This is my working definition of inquisitions as an institutional concept. I’ll be working at the abstraction level of religion* here, according to the ranking I proposed previously.
This thought was inspired by musing on the nature of religion though a historical/evopsych lens, as the functional bridge between psychology and group genetic selection. In this treatment, I’ll define religion as a semi-hierarchical set of institutions which shapes the reproductive behaviors of human breeding populations. I’ll break this down a bit for you.
In psychology a “behavior” is a predictable response to a cue. It can be understood using the A-B-C model: the antecedent causes the behavior which causes the consequent. Note that each step in this process is merely an expectation, because sometimes behaviors cause unexpected consequents, and sometimes antecedents cause unexpected behaviors, and so on. So if I wanted to deconstruct this a bit further, I would have to come up with notions for what constitutes reasonable expectations and so on. But that would be a different post, we’ll be working up from here.
Humans are distinguishable from primates because we propagate behaviors by cultural transmission, in addition to genetically transmitted instinctual behaviors. I coined the term “behaviorism” to describe this transmission: an authority figure of some kind uses rewards and punishments to train some kind of desired behavior in a subordinate. (In today’s atomized, perverse world all behaviorisms tend to serve the purpose of reinforcing mindless obedience to and respect for authority, see also: industrial schooling and the notion that children must be “socialized”.) The authority figure is, himself, exhibiting a behavior that may be instinctual or trained.
The idea of culturally transmitted behaviors leads to the notion of mores: expected behaviors within a breeding population. We assume that people will stop at red lights because we expect, reasonably, that they’ve been trained to do so. Mores are what make large, high-trust societies possible (which in turn makes civilization possible). Mores are constructed by institutions, which are a special class of self-propagating sets of mores. To construct a new cultural more, you have to create a viable institution that 1) remains true to its purpose (creating the new cultural more) and 2) perpetuates itself (the institutional more). Both prerequisites must hold true long enough and loud enough that the new more goes from pandemic to endemic. It’s a good idea to put a dead-man’s switch in your institutional mores because all institutions eventually lose their original purpose in favor of pure self-propagation.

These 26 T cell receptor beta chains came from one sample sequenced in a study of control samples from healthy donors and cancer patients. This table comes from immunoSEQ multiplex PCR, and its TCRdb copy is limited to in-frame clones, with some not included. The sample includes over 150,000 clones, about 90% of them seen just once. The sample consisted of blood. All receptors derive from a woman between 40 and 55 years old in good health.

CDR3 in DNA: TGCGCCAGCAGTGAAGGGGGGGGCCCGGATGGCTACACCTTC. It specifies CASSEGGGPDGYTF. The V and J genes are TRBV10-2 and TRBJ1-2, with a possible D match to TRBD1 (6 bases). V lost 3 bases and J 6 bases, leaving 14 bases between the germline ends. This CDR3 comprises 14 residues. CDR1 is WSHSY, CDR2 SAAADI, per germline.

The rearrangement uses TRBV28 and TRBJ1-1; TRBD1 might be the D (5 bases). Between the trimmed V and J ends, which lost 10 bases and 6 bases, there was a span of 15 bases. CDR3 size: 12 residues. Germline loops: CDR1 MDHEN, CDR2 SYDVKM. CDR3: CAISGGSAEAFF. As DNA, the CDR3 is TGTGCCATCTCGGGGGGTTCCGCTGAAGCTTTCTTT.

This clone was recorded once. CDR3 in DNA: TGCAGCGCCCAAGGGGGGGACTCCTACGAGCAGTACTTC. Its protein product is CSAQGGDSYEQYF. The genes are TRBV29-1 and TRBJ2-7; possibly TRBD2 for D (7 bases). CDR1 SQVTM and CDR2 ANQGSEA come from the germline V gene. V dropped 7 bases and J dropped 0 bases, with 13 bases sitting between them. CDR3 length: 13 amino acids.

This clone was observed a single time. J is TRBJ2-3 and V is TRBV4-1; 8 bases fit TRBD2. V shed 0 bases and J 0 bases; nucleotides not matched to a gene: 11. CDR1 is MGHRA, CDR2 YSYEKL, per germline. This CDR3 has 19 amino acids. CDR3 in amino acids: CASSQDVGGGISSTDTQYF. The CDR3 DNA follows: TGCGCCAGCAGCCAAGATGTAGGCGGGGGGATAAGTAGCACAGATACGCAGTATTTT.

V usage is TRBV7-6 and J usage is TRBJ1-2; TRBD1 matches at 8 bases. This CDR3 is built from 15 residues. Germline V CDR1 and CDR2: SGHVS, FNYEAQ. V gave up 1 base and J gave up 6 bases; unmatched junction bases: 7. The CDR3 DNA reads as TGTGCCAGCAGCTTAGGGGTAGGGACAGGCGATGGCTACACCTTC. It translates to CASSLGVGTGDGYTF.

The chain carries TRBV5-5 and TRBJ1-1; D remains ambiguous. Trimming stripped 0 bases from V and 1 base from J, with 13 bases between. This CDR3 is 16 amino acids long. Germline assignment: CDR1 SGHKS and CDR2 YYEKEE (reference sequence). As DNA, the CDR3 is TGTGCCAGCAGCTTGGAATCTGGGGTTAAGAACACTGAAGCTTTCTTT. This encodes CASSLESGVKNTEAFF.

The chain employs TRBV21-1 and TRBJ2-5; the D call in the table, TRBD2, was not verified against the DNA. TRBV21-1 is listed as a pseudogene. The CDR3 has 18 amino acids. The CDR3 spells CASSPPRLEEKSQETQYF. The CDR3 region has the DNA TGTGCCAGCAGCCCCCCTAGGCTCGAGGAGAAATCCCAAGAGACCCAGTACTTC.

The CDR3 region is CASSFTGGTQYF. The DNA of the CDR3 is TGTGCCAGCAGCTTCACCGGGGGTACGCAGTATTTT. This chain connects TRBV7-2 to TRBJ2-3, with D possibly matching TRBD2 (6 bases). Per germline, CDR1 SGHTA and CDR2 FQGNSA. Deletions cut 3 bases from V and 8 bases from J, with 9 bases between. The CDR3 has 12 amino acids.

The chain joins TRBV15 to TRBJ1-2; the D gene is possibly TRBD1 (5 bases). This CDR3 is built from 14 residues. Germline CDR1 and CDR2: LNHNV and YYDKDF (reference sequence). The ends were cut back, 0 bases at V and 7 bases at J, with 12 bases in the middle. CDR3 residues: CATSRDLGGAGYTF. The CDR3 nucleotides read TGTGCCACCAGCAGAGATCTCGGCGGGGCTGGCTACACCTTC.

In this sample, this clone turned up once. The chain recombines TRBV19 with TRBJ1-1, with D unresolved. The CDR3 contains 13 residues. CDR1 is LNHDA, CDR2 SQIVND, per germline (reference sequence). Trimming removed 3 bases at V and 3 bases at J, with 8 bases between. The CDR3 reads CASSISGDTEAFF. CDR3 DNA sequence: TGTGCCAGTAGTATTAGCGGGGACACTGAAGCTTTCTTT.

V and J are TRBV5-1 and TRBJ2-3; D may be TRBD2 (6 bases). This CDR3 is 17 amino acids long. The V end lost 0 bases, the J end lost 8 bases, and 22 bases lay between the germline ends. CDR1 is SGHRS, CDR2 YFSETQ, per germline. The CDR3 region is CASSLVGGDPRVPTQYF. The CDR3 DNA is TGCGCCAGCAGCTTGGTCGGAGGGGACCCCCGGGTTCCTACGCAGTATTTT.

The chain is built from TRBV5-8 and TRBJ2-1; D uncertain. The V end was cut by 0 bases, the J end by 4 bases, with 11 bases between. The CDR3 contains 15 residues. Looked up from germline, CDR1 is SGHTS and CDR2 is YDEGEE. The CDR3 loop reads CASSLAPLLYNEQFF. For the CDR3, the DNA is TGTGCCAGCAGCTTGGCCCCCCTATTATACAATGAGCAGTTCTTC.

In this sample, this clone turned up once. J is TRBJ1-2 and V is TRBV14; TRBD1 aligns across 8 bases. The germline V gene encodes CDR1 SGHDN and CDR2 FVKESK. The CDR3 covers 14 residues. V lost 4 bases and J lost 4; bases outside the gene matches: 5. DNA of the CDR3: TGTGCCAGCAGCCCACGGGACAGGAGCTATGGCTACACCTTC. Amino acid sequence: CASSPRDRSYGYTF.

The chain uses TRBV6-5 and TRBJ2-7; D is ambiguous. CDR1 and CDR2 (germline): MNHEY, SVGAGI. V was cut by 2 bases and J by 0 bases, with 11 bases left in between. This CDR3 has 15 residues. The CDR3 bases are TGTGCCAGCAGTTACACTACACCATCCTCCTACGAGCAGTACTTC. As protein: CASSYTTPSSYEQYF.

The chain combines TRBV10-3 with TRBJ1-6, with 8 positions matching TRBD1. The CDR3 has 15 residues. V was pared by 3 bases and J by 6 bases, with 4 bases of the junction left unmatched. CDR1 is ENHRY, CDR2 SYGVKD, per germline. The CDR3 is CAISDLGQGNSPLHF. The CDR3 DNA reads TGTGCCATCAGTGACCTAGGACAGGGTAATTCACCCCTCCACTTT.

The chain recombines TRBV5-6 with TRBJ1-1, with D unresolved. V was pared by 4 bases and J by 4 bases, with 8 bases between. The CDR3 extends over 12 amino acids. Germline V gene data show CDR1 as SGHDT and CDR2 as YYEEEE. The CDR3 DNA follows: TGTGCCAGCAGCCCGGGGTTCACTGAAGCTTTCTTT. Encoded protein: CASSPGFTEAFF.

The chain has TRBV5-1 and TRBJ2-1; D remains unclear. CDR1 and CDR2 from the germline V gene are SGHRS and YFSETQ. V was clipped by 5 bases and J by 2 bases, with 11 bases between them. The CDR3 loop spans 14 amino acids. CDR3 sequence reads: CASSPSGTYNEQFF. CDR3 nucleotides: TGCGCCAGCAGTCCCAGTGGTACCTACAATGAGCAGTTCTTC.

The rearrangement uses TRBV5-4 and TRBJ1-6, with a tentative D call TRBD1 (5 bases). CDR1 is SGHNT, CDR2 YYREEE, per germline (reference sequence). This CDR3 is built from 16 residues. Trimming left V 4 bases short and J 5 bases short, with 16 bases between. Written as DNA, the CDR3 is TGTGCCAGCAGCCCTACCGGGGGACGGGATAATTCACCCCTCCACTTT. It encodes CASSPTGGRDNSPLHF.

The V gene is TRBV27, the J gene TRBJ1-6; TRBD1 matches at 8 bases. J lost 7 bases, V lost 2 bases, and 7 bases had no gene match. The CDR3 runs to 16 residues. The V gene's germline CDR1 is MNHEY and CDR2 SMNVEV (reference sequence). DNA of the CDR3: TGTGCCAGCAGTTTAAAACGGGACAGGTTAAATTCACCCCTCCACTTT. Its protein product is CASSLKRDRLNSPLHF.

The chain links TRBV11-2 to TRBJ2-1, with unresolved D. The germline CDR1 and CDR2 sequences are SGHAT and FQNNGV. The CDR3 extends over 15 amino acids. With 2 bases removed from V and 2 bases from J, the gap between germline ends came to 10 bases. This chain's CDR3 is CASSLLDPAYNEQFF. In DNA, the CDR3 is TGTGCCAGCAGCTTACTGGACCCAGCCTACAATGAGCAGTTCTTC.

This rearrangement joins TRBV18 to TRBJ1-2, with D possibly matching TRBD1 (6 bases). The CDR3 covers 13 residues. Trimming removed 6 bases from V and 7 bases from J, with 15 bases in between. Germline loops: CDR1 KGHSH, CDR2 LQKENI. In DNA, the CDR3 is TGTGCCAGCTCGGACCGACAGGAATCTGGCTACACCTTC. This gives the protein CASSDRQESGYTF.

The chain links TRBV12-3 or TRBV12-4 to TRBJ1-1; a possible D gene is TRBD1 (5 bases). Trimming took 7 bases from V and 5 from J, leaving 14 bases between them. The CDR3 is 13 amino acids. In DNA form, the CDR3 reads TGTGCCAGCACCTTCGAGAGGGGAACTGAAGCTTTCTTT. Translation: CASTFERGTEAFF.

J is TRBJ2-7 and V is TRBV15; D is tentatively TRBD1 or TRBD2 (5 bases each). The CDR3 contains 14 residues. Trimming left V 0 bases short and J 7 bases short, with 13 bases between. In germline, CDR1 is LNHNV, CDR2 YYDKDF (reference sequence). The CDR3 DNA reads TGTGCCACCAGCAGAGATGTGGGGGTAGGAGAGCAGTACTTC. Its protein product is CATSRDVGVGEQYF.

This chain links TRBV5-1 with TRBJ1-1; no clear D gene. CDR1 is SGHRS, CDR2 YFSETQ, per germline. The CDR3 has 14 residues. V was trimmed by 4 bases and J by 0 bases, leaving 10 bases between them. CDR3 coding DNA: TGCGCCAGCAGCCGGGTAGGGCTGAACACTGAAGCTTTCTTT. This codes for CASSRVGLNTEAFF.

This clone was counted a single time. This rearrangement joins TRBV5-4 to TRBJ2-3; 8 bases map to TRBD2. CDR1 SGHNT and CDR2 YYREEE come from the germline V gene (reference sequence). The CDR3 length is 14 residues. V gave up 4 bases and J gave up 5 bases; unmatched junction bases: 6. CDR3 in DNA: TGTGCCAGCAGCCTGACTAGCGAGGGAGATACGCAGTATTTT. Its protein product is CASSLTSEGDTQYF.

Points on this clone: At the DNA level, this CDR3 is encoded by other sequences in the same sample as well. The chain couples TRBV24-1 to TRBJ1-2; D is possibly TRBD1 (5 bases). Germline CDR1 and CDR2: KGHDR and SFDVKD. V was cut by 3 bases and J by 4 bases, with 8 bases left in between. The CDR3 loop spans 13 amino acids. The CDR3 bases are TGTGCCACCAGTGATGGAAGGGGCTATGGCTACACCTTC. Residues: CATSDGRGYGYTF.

This brings us, at last, to the idea of the inquisition. An inquisition is a subset of an institution’s mores that enforces conformity within the institution. A perfect example is the inspectors general in the military, whose purpose is to foster conscientiousness in the grunts by enforcing conformity to a bunch of behaviorisms that require conscientiousness. The inquisition arm of an institution is probably the second juiciest target for subversives, after the executive arm, because it has so much power within the greater institution—if it doesn’t already exist, they will act to create it (see: SJW Codes of Conduct). Therefore it would be absolutely necessary to rigorously inspect the inspectors. The worst-case scenario, and the most likely one (in my opinion), is that an inquisition becomes subverted for the purpose of institutional self-perpetuation according to the iron law of institutions. I believe this is what happened in Soviet Russia.
In conclusion, an inquisition is a set of mores that enforces other mores, for the (presumable) purpose of keeping the greater institution true to its cultural purpose. In the religious* context, it would be most interested in enforcing mores related to breeding principles within the racial in-group, and punishing subversion and betrayals. Over time, it is likely to be subverted and used for power struggles within the institution, weakening the greater institution.
*See the first link.